Here's Why There Is No Such Thing As A 'Healthy' Tan

Here's Why There Is No Such Thing As A 'Healthy' Tan

Sunkissed skin may be aesthetically pleasing, but we’re here to tell you there is no such thing as a healthy tan, and your bronzed glow is quite literally a sign of skin cells in trauma. 

*Viciously applies sunscreen to all exposed areas. 

**^Good! So you should! Daily!

Before you double down on your vitamin d obsessed bestie, arm yourself with the cold, hard facts. And to save you the effort of surfing the web, we picked the brains of Dr Annika Smith, Consultant Dermatologist at The Skin Hospital Darlinghurst

“Put simply, tanning is a sign of distressed skin and (irreversible) DNA damage. It’s actually the skin’s response to damage from the sun’s ultraviolet radiation. Our skin cells try to prevent further injury by producing melanin - a substance which gives skin its colour and causes darkening” explains Dr Smith. 

This damage is cumulative and starts from your very first tan, incidental or otherwise. Each time you seek/experience a tan, the damage builds, you’re creating more genetic mutations, and fundamentally increasing your risk of developing skin cancer. 

Appropriately dumped in the basket of life choices labelled ‘short term decisions with long term consequences’ (next to not brushing your teeth, and having musk sticks for breakfast), Dr Smith notes the short term effects of skin discomfort and sunburn experienced enroute to tanning, while further down the track you can expect ‘premature ageing of the skin (wrinkles, pigmentation) and the development of skin cancer’, which we know to be life threatening. 

Australians have a pretty solid understanding of the dangers of the sun, given ours is so bitey, like, all year round, but we still have a long way to go. One Australian dies from melanoma every six hours, one Australian is diagnosed with melanoma every 30 minutes, and, it remains the most common cancer for Australians aged 20 to 39.

On the very off chance you simply couldn’t avoid the sun during peak UV periods, and perhaps didn’t quite nail that first round of sunscreen application, here’s what to do post sun: “Hydrate, steer clear of any further sun exposure, and keep your skincare simple. Moisturise, avoid actives that might dry or irritate the skin, and stick to lightweight formulations with ingredients that will calm and soothe. And most importantly, make sun protection part of your everyday skincare routine”.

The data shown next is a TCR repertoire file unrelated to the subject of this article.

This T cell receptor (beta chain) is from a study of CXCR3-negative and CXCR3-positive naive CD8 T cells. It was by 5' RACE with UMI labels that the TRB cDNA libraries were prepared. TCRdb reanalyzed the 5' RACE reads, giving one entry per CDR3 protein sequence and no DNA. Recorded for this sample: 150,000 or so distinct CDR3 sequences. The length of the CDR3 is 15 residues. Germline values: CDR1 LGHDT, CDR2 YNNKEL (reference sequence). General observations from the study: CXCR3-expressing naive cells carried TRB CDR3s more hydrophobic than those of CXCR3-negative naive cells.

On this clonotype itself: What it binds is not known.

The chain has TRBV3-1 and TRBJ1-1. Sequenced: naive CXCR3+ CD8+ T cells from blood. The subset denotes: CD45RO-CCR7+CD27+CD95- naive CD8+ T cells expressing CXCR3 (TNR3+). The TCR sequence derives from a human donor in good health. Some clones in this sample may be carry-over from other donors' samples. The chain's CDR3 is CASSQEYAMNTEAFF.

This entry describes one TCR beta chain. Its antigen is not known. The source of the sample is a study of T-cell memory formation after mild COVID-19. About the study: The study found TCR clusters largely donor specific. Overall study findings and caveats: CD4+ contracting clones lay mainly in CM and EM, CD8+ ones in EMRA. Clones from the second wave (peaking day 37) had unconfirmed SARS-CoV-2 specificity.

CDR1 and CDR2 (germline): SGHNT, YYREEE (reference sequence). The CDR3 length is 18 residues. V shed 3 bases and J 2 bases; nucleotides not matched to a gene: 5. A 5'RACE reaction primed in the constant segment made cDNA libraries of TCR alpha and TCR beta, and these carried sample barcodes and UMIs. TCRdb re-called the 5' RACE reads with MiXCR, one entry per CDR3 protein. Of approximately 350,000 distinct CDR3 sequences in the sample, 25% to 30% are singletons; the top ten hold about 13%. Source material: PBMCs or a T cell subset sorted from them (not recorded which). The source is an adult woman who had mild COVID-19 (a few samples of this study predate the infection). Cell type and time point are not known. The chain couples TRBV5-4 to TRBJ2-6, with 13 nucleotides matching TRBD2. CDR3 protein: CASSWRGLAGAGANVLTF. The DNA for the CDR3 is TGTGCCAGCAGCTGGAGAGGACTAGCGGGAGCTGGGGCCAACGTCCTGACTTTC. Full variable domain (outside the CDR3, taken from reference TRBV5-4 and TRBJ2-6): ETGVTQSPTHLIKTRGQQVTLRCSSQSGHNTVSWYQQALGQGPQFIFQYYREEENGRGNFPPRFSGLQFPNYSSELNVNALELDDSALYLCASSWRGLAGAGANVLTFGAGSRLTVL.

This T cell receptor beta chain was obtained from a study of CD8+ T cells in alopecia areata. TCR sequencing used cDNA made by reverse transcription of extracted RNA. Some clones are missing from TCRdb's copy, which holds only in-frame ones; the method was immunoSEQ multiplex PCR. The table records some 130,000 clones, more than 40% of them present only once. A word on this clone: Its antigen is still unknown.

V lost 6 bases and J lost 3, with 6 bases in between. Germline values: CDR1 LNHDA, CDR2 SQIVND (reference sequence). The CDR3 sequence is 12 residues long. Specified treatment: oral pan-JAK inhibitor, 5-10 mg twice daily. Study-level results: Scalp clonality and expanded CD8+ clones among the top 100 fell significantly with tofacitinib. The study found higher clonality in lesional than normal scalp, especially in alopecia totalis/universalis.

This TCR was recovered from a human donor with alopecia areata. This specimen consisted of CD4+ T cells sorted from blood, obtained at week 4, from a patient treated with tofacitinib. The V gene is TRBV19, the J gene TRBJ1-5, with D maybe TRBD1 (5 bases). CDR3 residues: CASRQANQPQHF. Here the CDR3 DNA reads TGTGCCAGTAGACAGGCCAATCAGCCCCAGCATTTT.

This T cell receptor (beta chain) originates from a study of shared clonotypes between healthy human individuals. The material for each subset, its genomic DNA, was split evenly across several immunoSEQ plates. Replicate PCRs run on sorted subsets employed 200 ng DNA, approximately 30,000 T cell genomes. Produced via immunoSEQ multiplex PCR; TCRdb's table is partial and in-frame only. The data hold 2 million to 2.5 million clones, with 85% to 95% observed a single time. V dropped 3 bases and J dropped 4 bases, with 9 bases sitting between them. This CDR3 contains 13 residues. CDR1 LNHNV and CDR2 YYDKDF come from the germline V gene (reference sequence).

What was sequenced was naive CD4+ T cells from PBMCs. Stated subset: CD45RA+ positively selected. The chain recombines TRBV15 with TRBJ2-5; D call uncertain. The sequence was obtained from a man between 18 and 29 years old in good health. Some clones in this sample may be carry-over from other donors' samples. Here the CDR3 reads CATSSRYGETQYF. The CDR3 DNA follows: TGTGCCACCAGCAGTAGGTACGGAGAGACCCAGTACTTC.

To give yourself the best chance of protection, you have to tick all the boxes, not just a few. We’re talking SPF 50+ broad spectrum sunscreen, wearing a hat, clothing, sunglasses, seeking shade and avoiding sun in the middle of the day. "Sun protection can actually prevent the majority of skin cancers and at the end of the day, prevention is better than cure" states Dr Smith.

As expected, Dr Smith recommended everyone establish their risk profile with a GP or dermatologist when it comes to skin cancer, and set up a skin check regime that is right for you. “Get to know your skin and be on the lookout for anything new or changing as early detection offers the best chance of cure.” Look for freckles and moles that change in size, shape or colour. That spot that stands out from the rest - the ugly duckling - may be a clue to melanoma too.

Adequately spooked? Sorry (not sorry). We’re not (SP)F’ing around when it comes to skin health. 

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Avoid prolonged sun exposure, and make sure you re-apply frequently in accordance with directions. Remember, sunscreen is only one component of sun protection so always wear a hat, protective clothing and eyewear when you’re in the sun.